The sustained post-Budget selling by Foreign Portfolio Investors (FPI), coupled with bad news on the consumption front has led to the finance minister announcing a combination of roll-backs of Budget provisions and new sops to try and reverse sentiment and encourage consumption.
The provision for higher tax surcharge on super-rich individuals and trusts is being removed. This should help reverse some of the pessimism as it affected many FIIs. In addition, the government has announced a few measures to try and encourage loan disbursal from banks and NBFCs, including HFCs, while trying to ensure lower cost of capital for borrowers.
The FM also promised to accelerate the processes for GST refunds. There were some specific measures to try and boost activity in the automobile sector as well. She reiterated the toning down of the notorious Angel Tax.
To a certain extent, all this should lead to a turnaround on sentiment and it may have come just in time to boost consumption patterns in the festive season. However, it’s clear that at least some of the selling has been driven by a combination of deteriorating macroeconomic considerations and poor corporate results.
The fiscal deficit is high and likely to remain so, with the IMF pointing out that Budget projections of tax collections in 2020-21 are unrealistic and unlikely to be met. It also appears unlikely that the government will actually undertake sovereign borrowings abroad, which means that the burden of funding higher government borrowing will fall upon the domestic bond market. This will crowd out private investment and as a result, GDP growth projections may see further downgrades.
Corporate results have been poor for the last two quarters with a spate of downgrades of earnings projections. High speed indicators from the current quarter indicate that the downturn may have gotten worse. Automobile sales are declining and that is affecting employment and revenues across the many sectors connected to the auto-industry value chain. The accelerated depreciation of vehicles along with hope of lower EMIs and possibly, some buying by government departments, might help to boost interest here.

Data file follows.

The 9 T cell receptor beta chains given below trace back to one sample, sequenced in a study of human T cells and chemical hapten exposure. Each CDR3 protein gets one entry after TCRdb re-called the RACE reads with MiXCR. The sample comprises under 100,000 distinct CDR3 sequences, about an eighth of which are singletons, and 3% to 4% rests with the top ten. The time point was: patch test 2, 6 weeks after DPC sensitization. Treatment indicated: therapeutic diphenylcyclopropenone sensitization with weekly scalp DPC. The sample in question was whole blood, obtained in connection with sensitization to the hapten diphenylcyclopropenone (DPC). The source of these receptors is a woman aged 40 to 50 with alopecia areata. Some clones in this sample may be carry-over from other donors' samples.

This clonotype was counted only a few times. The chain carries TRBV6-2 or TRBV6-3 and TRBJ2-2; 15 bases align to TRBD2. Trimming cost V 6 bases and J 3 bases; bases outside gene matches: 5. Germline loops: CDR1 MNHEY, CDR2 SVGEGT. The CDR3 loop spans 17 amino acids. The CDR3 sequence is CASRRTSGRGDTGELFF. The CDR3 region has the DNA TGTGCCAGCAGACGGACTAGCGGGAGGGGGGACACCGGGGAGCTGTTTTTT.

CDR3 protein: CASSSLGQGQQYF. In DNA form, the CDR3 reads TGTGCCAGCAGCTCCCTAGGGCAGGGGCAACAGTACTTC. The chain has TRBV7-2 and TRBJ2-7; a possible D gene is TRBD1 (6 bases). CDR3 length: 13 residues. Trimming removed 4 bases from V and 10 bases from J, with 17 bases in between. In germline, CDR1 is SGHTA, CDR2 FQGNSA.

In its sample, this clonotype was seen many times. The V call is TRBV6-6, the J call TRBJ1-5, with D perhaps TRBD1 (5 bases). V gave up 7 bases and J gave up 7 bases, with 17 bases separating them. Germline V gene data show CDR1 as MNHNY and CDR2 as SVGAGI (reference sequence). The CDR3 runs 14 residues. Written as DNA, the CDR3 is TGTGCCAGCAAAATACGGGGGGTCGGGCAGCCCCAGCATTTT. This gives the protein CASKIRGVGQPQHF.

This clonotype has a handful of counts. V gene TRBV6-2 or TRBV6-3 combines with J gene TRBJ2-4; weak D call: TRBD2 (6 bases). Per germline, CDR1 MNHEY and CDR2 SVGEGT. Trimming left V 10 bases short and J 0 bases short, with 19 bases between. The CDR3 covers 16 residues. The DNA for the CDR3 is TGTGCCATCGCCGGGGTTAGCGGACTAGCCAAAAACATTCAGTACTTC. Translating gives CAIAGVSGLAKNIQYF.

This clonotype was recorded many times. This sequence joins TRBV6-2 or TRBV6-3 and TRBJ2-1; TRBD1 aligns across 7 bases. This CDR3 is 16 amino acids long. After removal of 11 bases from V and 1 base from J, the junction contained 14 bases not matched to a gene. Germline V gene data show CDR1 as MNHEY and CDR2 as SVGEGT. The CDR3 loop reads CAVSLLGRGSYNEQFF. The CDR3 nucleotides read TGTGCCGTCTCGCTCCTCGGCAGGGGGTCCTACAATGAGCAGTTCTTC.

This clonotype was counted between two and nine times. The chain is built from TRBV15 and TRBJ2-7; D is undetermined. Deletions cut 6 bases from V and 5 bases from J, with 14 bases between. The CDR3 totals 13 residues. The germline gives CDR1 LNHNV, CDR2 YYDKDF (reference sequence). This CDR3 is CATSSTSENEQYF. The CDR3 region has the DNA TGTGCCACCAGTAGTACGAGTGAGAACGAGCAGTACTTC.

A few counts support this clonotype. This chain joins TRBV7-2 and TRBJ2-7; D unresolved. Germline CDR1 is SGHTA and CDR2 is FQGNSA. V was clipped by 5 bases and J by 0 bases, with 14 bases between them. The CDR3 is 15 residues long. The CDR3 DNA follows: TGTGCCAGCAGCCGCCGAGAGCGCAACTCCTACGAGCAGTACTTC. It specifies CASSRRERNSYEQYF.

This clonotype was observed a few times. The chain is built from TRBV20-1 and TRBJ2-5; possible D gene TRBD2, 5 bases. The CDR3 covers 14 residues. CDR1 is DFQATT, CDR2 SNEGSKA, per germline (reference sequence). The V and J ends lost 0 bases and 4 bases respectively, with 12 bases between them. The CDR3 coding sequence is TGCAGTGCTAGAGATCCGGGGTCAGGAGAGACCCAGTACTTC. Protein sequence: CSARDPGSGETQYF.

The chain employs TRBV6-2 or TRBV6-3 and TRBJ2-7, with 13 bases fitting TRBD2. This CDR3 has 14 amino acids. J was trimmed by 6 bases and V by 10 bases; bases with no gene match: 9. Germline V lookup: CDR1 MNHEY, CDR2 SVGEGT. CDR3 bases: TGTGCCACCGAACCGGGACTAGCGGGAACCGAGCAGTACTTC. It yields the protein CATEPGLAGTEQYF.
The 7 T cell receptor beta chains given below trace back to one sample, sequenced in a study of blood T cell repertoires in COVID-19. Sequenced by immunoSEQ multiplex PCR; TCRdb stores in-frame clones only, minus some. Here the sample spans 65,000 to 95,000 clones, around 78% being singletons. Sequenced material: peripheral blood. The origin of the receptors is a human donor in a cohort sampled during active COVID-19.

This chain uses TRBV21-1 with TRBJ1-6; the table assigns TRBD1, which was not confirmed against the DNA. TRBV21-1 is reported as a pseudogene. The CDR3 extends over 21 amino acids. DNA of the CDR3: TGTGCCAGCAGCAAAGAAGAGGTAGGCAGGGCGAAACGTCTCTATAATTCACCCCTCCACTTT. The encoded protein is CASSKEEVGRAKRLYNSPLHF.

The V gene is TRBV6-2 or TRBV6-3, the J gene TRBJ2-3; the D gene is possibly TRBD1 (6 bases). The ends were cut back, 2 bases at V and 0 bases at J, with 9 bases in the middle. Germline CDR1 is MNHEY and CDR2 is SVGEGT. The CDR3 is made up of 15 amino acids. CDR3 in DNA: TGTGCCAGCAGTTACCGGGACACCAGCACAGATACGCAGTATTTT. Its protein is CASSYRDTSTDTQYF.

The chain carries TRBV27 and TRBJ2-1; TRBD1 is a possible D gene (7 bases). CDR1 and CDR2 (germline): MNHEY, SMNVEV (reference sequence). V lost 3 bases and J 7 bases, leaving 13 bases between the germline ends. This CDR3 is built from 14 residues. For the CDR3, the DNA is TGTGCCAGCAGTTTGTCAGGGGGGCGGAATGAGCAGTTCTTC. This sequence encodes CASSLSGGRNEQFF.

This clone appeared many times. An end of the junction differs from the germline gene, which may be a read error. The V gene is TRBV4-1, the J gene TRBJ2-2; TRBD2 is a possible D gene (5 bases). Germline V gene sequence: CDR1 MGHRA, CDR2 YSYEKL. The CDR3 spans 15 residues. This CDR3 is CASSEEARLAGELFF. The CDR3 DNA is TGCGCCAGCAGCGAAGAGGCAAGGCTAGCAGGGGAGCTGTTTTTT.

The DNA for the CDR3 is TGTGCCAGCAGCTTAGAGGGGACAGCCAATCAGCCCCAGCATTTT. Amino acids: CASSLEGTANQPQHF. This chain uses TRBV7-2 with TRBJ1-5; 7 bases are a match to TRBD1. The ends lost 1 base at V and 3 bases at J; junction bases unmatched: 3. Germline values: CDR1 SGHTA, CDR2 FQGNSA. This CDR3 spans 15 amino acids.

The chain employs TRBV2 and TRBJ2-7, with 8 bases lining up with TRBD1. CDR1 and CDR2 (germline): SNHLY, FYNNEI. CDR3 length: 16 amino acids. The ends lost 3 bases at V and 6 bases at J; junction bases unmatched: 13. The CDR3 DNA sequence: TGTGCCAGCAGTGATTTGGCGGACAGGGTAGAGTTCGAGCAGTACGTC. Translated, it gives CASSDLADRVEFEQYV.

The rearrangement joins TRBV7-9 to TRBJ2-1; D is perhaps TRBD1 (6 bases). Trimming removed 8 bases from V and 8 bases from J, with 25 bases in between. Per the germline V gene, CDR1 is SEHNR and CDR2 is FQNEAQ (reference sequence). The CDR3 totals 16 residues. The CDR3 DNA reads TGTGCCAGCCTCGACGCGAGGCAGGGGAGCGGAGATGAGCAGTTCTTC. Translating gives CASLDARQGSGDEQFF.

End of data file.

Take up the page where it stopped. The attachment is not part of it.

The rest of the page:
Net-net though, we are back to the pre-Budget situation on the tax front, along with the promise of faster GST processing of refunds, and cheaper loans. It remains to be seen if lower EMIs will boost consumption in general. Where corporates are concerned, investment plans are thin on the ground, with most sectors operating below capacity.
In the auto sector, we will have to track September sales to gauge if there’s a revival in demand. Since most shares in the sector are trading near their 52-week lows, there may well be some speculative buying in the next few sessions.
Since the market trend is heavily influenced by FII attitudes, any change for the better in FPIs' stance, might also help the markets recover. As of now, however, the major indices are all trading below their respective 200-Day Moving Averages (DMA). This is a reliable sign of a bearish long-term trend. The Nifty, for example, is at 10830 with the 200 DMA in the zone of 11200. The price would have to recover to beyond that level, say till around 11300, to indicate a sustainable turnaround.
The author is an independent market analyst. Views expressed are his own